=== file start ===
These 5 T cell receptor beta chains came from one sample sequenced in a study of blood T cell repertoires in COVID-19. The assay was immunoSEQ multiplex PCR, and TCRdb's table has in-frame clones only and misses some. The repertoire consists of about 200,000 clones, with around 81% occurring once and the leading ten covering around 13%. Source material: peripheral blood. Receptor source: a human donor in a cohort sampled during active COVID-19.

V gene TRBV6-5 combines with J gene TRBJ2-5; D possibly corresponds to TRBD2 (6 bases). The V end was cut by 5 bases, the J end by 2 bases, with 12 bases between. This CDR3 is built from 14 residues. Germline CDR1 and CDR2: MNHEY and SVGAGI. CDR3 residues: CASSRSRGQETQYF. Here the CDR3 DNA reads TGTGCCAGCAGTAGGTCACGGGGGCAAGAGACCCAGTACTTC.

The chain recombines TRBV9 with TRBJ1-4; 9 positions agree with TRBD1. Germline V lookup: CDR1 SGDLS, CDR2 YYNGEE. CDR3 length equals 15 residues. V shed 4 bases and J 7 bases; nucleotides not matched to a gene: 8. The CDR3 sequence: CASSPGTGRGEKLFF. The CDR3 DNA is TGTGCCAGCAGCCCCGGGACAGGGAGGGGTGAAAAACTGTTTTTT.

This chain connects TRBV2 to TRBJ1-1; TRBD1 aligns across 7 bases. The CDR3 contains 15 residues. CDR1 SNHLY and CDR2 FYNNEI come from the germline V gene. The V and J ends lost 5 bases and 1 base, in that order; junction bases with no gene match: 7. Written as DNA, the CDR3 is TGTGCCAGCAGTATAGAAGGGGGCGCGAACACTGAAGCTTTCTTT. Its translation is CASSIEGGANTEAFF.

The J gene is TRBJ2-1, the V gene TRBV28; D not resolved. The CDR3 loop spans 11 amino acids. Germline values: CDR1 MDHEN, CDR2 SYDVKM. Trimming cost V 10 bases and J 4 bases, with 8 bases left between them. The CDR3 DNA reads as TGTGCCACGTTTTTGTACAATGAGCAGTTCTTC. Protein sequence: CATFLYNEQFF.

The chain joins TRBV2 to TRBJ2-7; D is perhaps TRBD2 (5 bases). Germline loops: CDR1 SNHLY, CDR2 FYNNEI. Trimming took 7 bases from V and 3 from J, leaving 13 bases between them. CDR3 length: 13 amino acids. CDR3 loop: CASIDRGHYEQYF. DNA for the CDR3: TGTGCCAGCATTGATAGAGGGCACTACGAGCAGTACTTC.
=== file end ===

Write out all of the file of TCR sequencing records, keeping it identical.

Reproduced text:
These 5 T cell receptor beta chains came from one sample sequenced in a study of blood T cell repertoires in COVID-19. The assay was immunoSEQ multiplex PCR, and TCRdb's table has in-frame clones only and misses some. The repertoire consists of about 200,000 clones, with around 81% occurring once and the leading ten covering around 13%. Source material: peripheral blood. Receptor source: a human donor in a cohort sampled during active COVID-19.

V gene TRBV6-5 combines with J gene TRBJ2-5; D possibly corresponds to TRBD2 (6 bases). The V end was cut by 5 bases, the J end by 2 bases, with 12 bases between. This CDR3 is built from 14 residues. Germline CDR1 and CDR2: MNHEY and SVGAGI. CDR3 residues: CASSRSRGQETQYF. Here the CDR3 DNA reads TGTGCCAGCAGTAGGTCACGGGGGCAAGAGACCCAGTACTTC.

The chain recombines TRBV9 with TRBJ1-4; 9 positions agree with TRBD1. Germline V lookup: CDR1 SGDLS, CDR2 YYNGEE. CDR3 length equals 15 residues. V shed 4 bases and J 7 bases; nucleotides not matched to a gene: 8. The CDR3 sequence: CASSPGTGRGEKLFF. The CDR3 DNA is TGTGCCAGCAGCCCCGGGACAGGGAGGGGTGAAAAACTGTTTTTT.

This chain connects TRBV2 to TRBJ1-1; TRBD1 aligns across 7 bases. The CDR3 contains 15 residues. CDR1 SNHLY and CDR2 FYNNEI come from the germline V gene. The V and J ends lost 5 bases and 1 base, in that order; junction bases with no gene match: 7. Written as DNA, the CDR3 is TGTGCCAGCAGTATAGAAGGGGGCGCGAACACTGAAGCTTTCTTT. Its translation is CASSIEGGANTEAFF.

The J gene is TRBJ2-1, the V gene TRBV28; D not resolved. The CDR3 loop spans 11 amino acids. Germline values: CDR1 MDHEN, CDR2 SYDVKM. Trimming cost V 10 bases and J 4 bases, with 8 bases left between them. The CDR3 DNA reads as TGTGCCACGTTTTTGTACAATGAGCAGTTCTTC. Protein sequence: CATFLYNEQFF.

The chain joins TRBV2 to TRBJ2-7; D is perhaps TRBD2 (5 bases). Germline loops: CDR1 SNHLY, CDR2 FYNNEI. Trimming took 7 bases from V and 3 from J, leaving 13 bases between them. CDR3 length: 13 amino acids. CDR3 loop: CASIDRGHYEQYF. DNA for the CDR3: TGTGCCAGCATTGATAGAGGGCACTACGAGCAGTACTTC.